Once Sri Caitanya Mahaprabhu was asked to define who is a Vaishnava, a devotee of the Lord. Caitanya Mahaprabhu’s answer was: asat-sanga-tyaga,—ei vaishnava-acara - A Vaisnava is someone who gives up the association with non-devotees. 1 Also Narada Muni advises in his Narada Bhakti Sutras: dushangam sarvathaiva tyajyah - One should give up all kinds of degrading association 2. The same instruction we also find in Srila Rupa Goswami’s Upadesamita. Why do the acaryas give so much emphasize on this? Because association very much influences our consciousness. This is explained in Hari Bhakti Suddhoya as follows: „Association is very important. It acts just like a crystal stone, which will reflect anything put before it.“ If you put a lotus flower before a crystal stone you will see the beauty of that lotus reflected in that crystal. But if you place dirt in front of the same crystal the same dirt will be seen. Whatever association we choose to have will have a strong impact on our consciousness, therefore one should be careful with whom one associates with. Thus, good association is very helpful, whereas bad association can harm us.
Once Srila Prabhupada learned that some of his initiated disciples had indulged in their formal habits of smoking marijuana. Prabhupada said this was due to bad association, and he gave the example of bedbugs. During winter, bedbugs seem to disappear from your bed, but in due time they emerge and again bite you and grow fat on your blood. Similarly, a transcendentalist`s kama, lust may seem to be entirely subdued but it is actually present in a very reduced state. If given fresh opportunity, his material desire will strike again. 3 So, therefore, all bad association should be given up. But how to do that in one’s daily life? And what does association actually mean?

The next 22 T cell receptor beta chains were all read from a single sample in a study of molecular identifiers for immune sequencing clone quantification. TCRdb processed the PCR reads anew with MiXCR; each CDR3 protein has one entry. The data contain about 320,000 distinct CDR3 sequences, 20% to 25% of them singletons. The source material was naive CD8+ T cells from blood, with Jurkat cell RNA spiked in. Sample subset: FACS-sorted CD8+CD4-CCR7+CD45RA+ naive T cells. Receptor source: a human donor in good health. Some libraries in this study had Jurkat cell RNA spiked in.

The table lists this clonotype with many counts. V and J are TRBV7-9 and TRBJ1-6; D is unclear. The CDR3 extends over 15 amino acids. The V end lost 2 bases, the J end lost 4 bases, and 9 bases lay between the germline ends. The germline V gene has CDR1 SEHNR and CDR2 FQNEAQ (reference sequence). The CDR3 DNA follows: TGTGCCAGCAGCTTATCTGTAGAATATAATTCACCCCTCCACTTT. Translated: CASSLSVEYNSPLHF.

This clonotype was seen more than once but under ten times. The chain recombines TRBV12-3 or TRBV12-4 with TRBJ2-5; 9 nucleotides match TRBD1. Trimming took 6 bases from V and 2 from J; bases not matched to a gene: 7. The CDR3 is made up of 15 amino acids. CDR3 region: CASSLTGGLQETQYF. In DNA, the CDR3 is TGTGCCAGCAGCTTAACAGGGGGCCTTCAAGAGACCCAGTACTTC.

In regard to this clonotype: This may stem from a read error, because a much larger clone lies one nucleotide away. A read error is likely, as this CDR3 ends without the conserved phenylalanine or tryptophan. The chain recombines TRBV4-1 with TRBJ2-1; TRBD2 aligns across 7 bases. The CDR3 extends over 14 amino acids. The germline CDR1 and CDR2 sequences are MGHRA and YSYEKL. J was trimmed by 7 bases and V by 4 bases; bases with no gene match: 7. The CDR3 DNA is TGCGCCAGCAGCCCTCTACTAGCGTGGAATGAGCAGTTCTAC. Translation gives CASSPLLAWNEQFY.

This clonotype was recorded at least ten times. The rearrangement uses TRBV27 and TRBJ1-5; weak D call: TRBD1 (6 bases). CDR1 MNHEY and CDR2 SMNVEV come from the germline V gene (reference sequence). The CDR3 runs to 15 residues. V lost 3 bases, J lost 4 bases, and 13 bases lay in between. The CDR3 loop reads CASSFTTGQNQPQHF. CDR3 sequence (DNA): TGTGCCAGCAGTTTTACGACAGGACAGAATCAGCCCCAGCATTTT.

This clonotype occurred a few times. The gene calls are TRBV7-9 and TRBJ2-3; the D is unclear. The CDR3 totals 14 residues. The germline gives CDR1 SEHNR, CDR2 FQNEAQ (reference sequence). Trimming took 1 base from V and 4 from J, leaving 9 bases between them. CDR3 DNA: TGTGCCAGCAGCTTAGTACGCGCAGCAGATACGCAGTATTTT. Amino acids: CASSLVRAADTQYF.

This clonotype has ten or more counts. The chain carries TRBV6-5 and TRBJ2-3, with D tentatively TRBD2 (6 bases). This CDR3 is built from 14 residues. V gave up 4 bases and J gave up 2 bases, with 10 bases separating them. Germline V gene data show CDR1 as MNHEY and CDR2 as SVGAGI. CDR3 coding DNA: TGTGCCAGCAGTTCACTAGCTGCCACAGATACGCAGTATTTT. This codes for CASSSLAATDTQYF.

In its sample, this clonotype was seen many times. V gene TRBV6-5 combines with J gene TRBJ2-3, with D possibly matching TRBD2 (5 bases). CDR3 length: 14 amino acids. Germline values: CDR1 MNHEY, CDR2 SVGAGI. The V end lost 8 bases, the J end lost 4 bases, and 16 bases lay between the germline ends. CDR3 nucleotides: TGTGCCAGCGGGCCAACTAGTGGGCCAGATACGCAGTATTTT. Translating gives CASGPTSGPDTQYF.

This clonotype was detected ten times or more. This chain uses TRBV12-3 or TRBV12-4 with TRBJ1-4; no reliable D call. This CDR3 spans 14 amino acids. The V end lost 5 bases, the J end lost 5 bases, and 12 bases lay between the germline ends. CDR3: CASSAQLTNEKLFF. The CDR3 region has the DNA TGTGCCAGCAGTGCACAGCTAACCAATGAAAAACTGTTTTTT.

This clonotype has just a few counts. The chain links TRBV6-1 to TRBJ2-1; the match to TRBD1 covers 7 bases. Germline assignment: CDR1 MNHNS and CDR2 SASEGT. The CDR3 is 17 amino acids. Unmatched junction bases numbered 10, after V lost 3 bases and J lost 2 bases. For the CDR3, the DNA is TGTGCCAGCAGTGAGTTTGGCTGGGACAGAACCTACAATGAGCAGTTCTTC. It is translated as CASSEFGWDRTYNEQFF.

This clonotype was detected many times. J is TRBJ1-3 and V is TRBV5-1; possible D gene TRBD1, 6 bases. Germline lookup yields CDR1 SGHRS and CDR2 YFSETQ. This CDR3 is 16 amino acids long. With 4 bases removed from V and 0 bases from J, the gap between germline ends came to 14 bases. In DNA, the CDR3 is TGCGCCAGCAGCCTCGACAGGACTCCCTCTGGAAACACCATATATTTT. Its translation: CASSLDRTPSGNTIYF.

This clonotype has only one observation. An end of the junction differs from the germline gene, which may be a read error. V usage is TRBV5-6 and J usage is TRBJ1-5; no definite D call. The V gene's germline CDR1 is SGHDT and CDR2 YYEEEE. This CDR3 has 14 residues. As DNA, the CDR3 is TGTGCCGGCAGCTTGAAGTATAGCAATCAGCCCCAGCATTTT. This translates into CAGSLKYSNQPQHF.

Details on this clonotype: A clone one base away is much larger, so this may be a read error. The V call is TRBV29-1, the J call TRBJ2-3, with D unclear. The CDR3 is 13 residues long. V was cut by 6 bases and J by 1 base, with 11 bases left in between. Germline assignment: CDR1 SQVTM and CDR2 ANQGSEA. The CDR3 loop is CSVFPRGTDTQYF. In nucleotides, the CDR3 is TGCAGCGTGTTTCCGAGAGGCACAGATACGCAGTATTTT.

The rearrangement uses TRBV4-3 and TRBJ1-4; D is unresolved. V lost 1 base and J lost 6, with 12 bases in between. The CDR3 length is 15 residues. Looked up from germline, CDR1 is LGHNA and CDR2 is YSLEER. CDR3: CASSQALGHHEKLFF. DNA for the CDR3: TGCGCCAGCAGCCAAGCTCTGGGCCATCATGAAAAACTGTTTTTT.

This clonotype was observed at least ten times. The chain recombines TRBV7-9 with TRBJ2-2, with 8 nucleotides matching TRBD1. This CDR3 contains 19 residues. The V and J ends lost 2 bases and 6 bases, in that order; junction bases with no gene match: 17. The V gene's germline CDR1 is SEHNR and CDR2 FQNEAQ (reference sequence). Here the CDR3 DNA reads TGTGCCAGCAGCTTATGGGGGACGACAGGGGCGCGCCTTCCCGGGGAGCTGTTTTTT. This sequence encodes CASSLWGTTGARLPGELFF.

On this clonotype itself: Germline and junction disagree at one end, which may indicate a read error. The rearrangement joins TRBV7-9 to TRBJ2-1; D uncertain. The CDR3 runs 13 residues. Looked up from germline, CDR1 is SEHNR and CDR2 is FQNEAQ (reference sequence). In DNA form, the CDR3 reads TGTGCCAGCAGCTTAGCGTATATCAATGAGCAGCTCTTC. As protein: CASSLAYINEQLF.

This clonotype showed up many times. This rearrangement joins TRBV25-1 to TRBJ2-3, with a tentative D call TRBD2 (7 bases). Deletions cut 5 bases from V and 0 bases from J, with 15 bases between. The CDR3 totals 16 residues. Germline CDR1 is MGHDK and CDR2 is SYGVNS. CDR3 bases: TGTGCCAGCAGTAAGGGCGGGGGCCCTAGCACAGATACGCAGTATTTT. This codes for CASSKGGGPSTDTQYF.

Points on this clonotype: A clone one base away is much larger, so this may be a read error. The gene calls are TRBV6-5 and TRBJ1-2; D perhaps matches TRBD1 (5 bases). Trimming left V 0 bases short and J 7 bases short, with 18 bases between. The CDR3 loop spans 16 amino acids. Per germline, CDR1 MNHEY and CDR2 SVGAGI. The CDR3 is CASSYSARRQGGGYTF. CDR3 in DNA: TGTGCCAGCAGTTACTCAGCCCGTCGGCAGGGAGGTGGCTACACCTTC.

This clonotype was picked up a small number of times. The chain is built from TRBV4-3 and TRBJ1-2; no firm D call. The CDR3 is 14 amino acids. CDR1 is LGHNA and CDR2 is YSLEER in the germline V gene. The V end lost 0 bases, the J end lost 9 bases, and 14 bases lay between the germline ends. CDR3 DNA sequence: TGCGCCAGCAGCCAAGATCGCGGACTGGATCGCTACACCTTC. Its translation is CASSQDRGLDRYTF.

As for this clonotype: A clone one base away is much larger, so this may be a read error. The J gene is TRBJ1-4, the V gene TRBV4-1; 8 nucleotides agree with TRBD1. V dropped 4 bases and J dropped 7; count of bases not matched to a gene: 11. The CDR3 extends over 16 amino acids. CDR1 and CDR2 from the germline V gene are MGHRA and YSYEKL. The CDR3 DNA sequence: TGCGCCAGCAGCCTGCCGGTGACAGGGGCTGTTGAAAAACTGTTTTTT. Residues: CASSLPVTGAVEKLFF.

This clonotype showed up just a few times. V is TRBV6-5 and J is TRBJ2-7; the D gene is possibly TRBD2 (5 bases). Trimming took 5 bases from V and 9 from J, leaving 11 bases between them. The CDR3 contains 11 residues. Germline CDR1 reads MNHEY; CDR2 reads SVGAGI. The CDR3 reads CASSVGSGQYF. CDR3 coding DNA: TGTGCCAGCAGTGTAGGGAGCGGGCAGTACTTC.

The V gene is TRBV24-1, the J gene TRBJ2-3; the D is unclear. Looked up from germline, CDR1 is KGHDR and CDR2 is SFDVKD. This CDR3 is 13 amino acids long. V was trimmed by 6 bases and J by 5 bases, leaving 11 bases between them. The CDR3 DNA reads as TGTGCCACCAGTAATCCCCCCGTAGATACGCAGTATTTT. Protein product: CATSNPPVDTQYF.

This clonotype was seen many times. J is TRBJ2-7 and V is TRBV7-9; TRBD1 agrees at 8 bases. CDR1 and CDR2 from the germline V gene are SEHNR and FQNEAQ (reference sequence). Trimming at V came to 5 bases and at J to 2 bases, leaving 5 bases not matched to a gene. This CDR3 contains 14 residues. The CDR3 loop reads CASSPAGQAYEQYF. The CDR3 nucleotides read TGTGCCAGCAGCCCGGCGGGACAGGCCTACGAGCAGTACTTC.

Srila Bhaktivinoda Thakur explains that if just by coming close to a materialist or a material object is considered association with them, then there is no way to give up such association. So that's not possible. But what we can do is be careful to whom we give our heart to, because it is the engagement of the heart, or in other words the feeling of affection and love that defines if we actually associate with someone or not. Therefore Bhaktivinoda Thakur discriminates between dealings out of duty and dealings of true love.
The following story gives us a better understanding of this principle: Once there was a monkey named Red Mouth, he lived on a great fig tree and very much enjoyed its fruits. This monkey developed a friendship with a crocodile named Terrible Teeth. For many days they ate fruits together and talked about life and its meaning. One day the wife of the crocodile came to know about their friendship and told her husband: “This monkey friend of yours must have a heart made of nectar, as he eats nectar-like fruits all the time. Please bring me that heart.” Forced to prove his love to his wife Terrible Teeth had no other alternative than to do what was needed. The next day he invited his monkey friend to ride on his back. The foolish monkey jumped down from the tree and soon found himself clinging onto the crocodile’s back in the middle of the river. Red Teeth asked the crocodile: „Where are we going? “ The crocodile replied: „ I`m going to take you home, where my wife will cut out your heart and eat it for lunch!“ Red mouth immediately called out: „ Why did you not tell me this earlier? I indeed have a nectarine heart, but it is my second heart that I always keep on the tree. Don`t you know that we monkey keep their second heart in trees? Let's go back to get it. “ Terrible Teeth thought that this was a good proposal and allowed the monkey to touch shore. Red Mouth jumped back into his tree and refused to accept further invitations from the crocodile. The moral of the story: You may associate with materialist, but don`t give them your heart. 4
Of course, as devotees of Krishna we certainly should learn to respect, appreciate and eventually love everyone, understanding how we all are related to Krishna. But as sadhakas, spiritual practitioners, while trying to become free from the influence of the illusory energy, we need to be careful to whom we give our hearts, to whom we reveal our minds or in other words to whom we develop deep friendship, because association acts just like a crystal stone.
1 - Cc.Madhya 22.87
2 - Narada Bhakti Sutra, Sutra 43 (NBS)
3 - This paragraph is taken from the Purport of NBS Sutra 45
4 - Pancha Tantra / Purport of NBS Sutra 45